This might be the first time you’ve ever had to manage your money to this extent. It’s a huge responsibility and if you can’t tell your ISA from your elbow, now is the time to learn.
You could get yourself in trouble if you don’t understand the rules of your overdraft, how a credit score works or why your choice of student account matters. The National Association of Student Money Advisers has a list of useful links to help you out.
You could also visit the Student Services centre at your uni. They’re equipped with all sorts of tools and information to help you understand student finance. You might find they even run workshops to help you budget and learn more about managing your money.
You may have got a credit card to help you meet costs, but it is a very bad idea when you have no proper income.
Common risks include getting caught in a debt trap and only being able to pay off your interest while making little impact on the debt itself. You might fail to pay on time because you need your student loan for other things. You might even end up relying on it so heavily the company extends your limit so you can spend even more. This is not a good thing!
The best way to avoid this kind of debt is to resist the temptation in the first place. If you do find yourself in trouble, focus on paying this debt off first. Cut back on everything you can afford to, ask family for help, and look at ways to make more money to tackle the loan.
Hidden course costs are the sneakiest and most common drain on your finances. Buying materials and resources for your course is a student money problem that can be avoided if you plan ahead.
A classic mistake made by too many students is to head straight to the bookshop and buy all their course books brand new. As academic books can cost anything from £20-£100 or even more, this is an avoidable mistake that could land you in debt. Borrow books from the library, or scour secondhand book sites like Alibris and AbeBooks, and keep an eye out for sales at your uni.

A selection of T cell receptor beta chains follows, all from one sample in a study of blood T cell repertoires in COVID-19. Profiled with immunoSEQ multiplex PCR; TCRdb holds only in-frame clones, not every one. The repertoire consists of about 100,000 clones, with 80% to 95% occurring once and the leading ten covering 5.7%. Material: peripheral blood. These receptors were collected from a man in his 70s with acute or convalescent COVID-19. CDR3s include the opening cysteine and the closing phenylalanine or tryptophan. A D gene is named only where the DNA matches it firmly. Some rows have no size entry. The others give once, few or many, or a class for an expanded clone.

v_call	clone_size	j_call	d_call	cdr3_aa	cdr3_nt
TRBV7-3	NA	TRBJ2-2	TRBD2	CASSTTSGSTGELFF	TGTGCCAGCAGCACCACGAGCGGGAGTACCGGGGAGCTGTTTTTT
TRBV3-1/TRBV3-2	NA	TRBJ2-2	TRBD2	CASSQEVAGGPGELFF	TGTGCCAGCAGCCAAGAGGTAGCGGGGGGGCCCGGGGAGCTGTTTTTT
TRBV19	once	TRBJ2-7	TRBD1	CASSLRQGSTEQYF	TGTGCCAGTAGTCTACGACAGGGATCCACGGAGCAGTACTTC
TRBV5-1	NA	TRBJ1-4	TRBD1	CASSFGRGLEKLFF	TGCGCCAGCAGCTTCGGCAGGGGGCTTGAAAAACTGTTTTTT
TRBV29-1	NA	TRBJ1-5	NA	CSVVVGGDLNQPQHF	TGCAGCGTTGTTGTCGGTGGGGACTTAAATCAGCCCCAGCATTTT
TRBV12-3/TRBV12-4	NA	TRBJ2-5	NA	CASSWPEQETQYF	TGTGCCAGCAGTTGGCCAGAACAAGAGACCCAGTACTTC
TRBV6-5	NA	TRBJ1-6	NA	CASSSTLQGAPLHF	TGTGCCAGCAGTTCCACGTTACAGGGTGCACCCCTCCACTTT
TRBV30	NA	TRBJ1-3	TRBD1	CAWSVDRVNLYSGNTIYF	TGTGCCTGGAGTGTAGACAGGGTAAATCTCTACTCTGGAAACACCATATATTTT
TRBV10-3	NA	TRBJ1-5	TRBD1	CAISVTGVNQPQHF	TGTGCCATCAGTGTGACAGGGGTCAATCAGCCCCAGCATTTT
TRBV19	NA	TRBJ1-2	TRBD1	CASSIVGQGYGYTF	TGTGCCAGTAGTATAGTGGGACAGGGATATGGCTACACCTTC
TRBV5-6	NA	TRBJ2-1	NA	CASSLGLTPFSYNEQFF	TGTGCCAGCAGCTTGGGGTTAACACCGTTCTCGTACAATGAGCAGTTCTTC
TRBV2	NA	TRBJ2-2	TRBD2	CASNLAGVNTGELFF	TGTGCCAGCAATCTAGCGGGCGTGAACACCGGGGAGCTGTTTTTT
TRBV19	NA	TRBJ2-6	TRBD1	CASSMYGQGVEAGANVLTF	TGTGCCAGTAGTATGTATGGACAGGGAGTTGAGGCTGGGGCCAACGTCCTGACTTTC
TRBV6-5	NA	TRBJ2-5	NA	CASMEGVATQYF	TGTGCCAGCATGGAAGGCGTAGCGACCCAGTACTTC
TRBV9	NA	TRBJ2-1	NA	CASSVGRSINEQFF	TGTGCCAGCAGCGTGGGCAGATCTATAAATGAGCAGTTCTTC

When the year comes to an end, you can sell these on again to raise cash for next year’s books.
If you’re happy to read on a screen instead of from a textbook, look for electronic versions, too. You can read PDFs on any smartphone or laptop, but it might be a wise investment to get a basic eBook reader to store everything on – a Kindle costs as little as £69.99 and eBooks are often much cheaper or even free to download.
Remember, too, that audiobooks can be a useful investment – particularly for supplementary texts rather than core books you must read. Use a service like Audible, Spotify, or iTunes to find the books you can download. It’s a great way to cram more studying into your day, too – you can listen while you’re walking to and from campus, or waiting for your laundry to be done!
We’ve all been there – waking up the morning after the night before and discovering an empty space in our bank account where cash should be. Once you’ve had a few drinks your inhibitions vanish and suddenly the best idea ever is to keep buying shots. Sore head, sore bank account. Oops.
Stop this happening in the first place by only taking out the amount of cash you plan to spend (including taxi/bus money). Hide an emergency tenner and your bank card in a different pocket or section of your wallet or bag. And limit your nights out for a while until you recoup the costs!